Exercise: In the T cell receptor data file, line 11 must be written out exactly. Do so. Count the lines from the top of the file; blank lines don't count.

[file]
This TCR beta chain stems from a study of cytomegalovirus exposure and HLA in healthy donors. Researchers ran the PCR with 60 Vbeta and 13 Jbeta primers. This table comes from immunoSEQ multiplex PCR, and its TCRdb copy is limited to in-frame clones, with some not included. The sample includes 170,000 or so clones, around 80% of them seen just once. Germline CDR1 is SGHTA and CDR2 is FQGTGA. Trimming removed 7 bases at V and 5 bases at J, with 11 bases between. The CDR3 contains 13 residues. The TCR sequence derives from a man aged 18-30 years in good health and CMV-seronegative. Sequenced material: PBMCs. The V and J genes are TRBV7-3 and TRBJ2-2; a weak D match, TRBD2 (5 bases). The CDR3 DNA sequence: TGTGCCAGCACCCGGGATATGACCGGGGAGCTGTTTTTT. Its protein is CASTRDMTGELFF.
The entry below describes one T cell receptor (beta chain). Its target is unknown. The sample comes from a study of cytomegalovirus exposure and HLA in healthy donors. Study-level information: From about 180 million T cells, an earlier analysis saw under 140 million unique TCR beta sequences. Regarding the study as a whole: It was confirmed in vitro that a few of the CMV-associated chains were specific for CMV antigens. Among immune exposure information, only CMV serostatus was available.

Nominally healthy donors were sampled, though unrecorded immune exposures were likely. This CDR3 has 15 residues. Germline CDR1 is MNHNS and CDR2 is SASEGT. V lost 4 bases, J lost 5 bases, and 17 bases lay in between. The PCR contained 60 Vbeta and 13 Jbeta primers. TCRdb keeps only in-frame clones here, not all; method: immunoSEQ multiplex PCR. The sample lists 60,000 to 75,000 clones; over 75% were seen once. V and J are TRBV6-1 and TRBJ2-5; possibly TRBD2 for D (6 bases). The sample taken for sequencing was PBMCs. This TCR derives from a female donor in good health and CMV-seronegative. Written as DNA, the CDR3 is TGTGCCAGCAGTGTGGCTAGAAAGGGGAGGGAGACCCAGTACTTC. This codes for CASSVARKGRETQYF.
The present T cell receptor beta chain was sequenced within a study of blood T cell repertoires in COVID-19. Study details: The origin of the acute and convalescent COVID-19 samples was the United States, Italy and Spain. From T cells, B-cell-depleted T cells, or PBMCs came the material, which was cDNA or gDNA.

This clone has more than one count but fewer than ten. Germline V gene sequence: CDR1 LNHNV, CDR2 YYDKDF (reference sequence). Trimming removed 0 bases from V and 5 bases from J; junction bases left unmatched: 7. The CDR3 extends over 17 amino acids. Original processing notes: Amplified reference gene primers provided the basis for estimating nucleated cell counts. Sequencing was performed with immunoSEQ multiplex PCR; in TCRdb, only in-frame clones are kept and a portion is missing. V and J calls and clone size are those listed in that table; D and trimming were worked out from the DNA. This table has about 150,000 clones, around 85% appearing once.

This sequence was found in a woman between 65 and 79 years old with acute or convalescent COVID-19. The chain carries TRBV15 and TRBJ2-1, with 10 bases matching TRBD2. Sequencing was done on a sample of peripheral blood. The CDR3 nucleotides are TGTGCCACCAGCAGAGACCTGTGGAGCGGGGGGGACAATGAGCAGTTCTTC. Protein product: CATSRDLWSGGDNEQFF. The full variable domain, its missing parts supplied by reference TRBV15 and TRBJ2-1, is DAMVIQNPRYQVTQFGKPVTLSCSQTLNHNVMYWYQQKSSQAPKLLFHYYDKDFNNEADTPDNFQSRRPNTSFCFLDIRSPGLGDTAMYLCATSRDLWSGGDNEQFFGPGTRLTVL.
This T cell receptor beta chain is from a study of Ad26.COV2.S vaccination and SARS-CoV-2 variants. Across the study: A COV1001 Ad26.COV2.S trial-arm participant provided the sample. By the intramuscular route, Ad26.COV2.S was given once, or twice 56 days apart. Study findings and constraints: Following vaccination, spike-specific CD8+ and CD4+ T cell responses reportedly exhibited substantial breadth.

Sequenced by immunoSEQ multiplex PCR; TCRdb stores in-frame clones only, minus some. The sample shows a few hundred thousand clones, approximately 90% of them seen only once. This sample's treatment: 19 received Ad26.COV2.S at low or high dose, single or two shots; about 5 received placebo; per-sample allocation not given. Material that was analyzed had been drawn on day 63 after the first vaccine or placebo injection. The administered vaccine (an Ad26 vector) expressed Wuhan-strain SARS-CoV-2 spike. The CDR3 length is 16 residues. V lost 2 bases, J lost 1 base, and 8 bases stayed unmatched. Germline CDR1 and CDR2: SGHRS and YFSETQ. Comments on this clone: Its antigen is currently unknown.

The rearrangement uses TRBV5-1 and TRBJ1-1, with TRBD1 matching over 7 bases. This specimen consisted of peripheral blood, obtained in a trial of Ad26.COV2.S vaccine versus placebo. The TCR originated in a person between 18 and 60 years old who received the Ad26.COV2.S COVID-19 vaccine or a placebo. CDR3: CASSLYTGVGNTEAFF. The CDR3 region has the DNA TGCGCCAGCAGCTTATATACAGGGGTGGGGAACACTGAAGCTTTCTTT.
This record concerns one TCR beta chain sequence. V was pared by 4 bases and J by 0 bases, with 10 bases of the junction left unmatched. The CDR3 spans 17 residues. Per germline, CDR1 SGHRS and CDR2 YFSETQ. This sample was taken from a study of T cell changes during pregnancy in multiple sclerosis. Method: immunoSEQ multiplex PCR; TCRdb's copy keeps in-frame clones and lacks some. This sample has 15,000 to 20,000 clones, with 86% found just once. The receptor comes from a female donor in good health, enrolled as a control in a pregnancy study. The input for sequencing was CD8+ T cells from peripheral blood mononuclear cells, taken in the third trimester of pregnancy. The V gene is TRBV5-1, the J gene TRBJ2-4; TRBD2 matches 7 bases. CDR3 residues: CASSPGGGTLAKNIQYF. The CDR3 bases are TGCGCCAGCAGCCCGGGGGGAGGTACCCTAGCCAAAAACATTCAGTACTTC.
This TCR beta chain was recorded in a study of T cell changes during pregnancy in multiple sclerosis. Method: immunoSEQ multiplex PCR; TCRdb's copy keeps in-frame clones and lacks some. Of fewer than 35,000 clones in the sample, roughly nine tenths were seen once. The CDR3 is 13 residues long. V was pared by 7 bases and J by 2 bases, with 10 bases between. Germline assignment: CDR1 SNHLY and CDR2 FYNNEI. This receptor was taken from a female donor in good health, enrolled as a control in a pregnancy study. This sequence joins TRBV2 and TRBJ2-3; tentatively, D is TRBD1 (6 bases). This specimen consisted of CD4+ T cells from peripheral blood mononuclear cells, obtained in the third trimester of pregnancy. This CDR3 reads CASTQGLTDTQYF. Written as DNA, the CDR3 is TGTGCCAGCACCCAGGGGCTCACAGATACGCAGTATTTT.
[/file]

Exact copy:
This TCR beta chain was recorded in a study of T cell changes during pregnancy in multiple sclerosis. Method: immunoSEQ multiplex PCR; TCRdb's copy keeps in-frame clones and lacks some. Of fewer than 35,000 clones in the sample, roughly nine tenths were seen once. The CDR3 is 13 residues long. V was pared by 7 bases and J by 2 bases, with 10 bases between. Germline assignment: CDR1 SNHLY and CDR2 FYNNEI. This receptor was taken from a female donor in good health, enrolled as a control in a pregnancy study. This sequence joins TRBV2 and TRBJ2-3; tentatively, D is TRBD1 (6 bases). This specimen consisted of CD4+ T cells from peripheral blood mononuclear cells, obtained in the third trimester of pregnancy. This CDR3 reads CASTQGLTDTQYF. Written as DNA, the CDR3 is TGTGCCAGCACCCAGGGGCTCACAGATACGCAGTATTTT.